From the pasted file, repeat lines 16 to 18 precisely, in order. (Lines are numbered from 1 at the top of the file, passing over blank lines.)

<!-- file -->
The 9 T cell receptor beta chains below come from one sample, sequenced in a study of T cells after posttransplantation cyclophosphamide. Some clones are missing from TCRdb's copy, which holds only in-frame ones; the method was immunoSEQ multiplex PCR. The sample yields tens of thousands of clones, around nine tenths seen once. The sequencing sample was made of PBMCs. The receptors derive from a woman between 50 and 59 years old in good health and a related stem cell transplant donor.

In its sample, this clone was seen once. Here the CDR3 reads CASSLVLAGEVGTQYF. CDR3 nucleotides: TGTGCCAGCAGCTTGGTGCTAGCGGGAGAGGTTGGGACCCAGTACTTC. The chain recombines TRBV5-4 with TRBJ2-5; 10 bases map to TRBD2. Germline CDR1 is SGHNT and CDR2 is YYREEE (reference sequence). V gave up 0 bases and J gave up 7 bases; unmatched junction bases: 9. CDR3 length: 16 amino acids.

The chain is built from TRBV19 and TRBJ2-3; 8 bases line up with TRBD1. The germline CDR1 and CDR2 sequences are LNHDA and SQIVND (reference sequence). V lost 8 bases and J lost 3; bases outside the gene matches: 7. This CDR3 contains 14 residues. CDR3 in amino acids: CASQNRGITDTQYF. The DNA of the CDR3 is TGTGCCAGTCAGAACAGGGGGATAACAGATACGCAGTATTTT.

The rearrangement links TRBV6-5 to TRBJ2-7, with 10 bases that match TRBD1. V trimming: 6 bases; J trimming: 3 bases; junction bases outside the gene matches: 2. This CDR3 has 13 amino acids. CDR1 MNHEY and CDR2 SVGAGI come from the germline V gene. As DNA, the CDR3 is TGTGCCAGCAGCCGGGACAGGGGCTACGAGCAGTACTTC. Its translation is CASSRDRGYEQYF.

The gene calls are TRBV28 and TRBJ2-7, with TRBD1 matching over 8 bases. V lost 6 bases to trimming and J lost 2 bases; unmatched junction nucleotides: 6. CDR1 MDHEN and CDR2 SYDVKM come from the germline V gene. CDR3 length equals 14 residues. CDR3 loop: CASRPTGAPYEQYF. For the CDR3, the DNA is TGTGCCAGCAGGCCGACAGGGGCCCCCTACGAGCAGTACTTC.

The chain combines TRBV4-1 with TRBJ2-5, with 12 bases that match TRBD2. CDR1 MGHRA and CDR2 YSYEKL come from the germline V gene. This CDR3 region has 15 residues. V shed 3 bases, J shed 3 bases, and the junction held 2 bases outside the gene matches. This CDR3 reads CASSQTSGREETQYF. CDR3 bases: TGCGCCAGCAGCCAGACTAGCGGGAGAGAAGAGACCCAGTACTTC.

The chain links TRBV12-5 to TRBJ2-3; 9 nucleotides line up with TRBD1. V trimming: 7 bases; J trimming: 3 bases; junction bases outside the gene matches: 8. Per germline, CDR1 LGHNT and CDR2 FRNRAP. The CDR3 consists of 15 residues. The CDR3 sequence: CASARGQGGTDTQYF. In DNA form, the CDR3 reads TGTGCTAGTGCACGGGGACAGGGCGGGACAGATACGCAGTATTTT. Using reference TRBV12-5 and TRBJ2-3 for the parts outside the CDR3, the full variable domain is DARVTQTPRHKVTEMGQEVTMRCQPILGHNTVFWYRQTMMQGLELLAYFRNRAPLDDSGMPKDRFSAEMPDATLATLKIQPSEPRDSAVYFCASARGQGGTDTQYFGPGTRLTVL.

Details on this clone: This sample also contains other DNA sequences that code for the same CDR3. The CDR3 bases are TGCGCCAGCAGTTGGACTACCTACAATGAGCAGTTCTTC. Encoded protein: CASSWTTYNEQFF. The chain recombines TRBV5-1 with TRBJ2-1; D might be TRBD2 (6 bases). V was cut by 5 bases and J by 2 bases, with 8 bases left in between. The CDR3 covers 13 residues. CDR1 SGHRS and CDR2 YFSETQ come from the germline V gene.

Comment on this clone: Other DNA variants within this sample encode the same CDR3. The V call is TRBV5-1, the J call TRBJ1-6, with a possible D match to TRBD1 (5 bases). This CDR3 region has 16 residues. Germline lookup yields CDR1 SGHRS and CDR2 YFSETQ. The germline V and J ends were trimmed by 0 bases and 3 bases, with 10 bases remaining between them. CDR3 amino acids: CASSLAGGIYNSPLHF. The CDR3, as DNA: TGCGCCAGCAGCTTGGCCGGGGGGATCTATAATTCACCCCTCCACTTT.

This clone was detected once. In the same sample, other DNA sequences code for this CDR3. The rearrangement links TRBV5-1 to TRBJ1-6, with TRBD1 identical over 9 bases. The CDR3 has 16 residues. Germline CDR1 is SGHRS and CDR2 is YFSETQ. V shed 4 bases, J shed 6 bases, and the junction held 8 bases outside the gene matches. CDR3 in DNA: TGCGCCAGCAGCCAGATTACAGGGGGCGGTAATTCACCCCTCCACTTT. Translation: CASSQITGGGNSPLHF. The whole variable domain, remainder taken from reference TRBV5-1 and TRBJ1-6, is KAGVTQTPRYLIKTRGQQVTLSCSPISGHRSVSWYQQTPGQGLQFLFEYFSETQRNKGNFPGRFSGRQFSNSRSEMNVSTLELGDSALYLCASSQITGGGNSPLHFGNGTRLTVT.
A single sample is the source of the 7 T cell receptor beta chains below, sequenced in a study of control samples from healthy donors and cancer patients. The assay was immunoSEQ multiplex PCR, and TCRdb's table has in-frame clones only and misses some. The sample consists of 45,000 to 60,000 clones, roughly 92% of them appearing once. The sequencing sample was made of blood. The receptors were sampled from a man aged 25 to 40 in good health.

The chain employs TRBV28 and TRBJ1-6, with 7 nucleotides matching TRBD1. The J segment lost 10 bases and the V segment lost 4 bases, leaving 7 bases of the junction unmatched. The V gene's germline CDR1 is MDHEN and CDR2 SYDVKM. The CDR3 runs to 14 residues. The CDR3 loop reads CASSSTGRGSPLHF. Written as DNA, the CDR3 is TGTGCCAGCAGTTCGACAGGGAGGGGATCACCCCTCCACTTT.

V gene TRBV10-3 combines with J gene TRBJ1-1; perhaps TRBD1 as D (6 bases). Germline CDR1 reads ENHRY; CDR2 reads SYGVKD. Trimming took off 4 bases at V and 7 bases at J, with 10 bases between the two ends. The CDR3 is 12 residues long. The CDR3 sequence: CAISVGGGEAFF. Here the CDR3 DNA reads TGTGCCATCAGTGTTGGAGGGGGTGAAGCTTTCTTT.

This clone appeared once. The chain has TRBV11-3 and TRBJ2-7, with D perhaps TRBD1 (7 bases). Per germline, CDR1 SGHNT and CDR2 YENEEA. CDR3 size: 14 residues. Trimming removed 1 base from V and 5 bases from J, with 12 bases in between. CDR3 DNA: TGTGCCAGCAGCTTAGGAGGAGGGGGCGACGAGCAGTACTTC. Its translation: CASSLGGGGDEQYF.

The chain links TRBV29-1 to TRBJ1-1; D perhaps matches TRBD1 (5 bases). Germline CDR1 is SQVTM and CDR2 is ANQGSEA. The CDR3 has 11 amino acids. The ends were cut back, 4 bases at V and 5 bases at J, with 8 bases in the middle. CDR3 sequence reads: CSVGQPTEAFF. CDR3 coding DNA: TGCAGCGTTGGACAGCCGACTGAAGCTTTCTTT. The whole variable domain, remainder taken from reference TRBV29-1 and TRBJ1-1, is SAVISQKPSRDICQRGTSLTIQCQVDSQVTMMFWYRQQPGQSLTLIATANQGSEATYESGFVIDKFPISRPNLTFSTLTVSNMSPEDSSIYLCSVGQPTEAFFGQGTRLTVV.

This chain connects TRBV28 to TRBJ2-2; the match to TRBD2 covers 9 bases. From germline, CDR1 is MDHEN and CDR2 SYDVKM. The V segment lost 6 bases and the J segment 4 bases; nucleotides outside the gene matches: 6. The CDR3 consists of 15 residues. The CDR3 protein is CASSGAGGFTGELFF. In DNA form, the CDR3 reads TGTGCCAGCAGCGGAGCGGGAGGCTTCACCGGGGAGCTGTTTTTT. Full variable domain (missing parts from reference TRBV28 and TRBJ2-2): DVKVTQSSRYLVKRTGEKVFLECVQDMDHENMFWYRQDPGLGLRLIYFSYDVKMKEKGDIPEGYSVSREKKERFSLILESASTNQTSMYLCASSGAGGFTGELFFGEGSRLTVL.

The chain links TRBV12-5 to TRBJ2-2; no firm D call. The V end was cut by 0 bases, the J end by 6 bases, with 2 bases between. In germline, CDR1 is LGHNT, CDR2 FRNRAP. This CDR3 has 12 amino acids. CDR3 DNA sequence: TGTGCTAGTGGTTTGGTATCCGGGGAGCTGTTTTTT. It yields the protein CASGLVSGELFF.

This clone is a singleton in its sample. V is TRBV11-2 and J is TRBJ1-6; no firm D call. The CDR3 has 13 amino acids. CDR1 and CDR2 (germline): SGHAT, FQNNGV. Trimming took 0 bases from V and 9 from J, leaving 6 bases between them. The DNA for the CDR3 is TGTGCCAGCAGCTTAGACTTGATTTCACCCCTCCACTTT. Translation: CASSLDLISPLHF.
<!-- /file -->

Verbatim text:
This chain connects TRBV28 to TRBJ2-2; the match to TRBD2 covers 9 bases. From germline, CDR1 is MDHEN and CDR2 SYDVKM. The V segment lost 6 bases and the J segment 4 bases; nucleotides outside the gene matches: 6. The CDR3 consists of 15 residues. The CDR3 protein is CASSGAGGFTGELFF. In DNA form, the CDR3 reads TGTGCCAGCAGCGGAGCGGGAGGCTTCACCGGGGAGCTGTTTTTT. Full variable domain (missing parts from reference TRBV28 and TRBJ2-2): DVKVTQSSRYLVKRTGEKVFLECVQDMDHENMFWYRQDPGLGLRLIYFSYDVKMKEKGDIPEGYSVSREKKERFSLILESASTNQTSMYLCASSGAGGFTGELFFGEGSRLTVL.

The chain links TRBV12-5 to TRBJ2-2; no firm D call. The V end was cut by 0 bases, the J end by 6 bases, with 2 bases between. In germline, CDR1 is LGHNT, CDR2 FRNRAP. This CDR3 has 12 amino acids. CDR3 DNA sequence: TGTGCTAGTGGTTTGGTATCCGGGGAGCTGTTTTTT. It yields the protein CASGLVSGELFF.

This clone is a singleton in its sample. V is TRBV11-2 and J is TRBJ1-6; no firm D call. The CDR3 has 13 amino acids. CDR1 and CDR2 (germline): SGHAT, FQNNGV. Trimming took 0 bases from V and 9 from J, leaving 6 bases between them. The DNA for the CDR3 is TGTGCCAGCAGCTTAGACTTGATTTCACCCCTCCACTTT. Translation: CASSLDLISPLHF.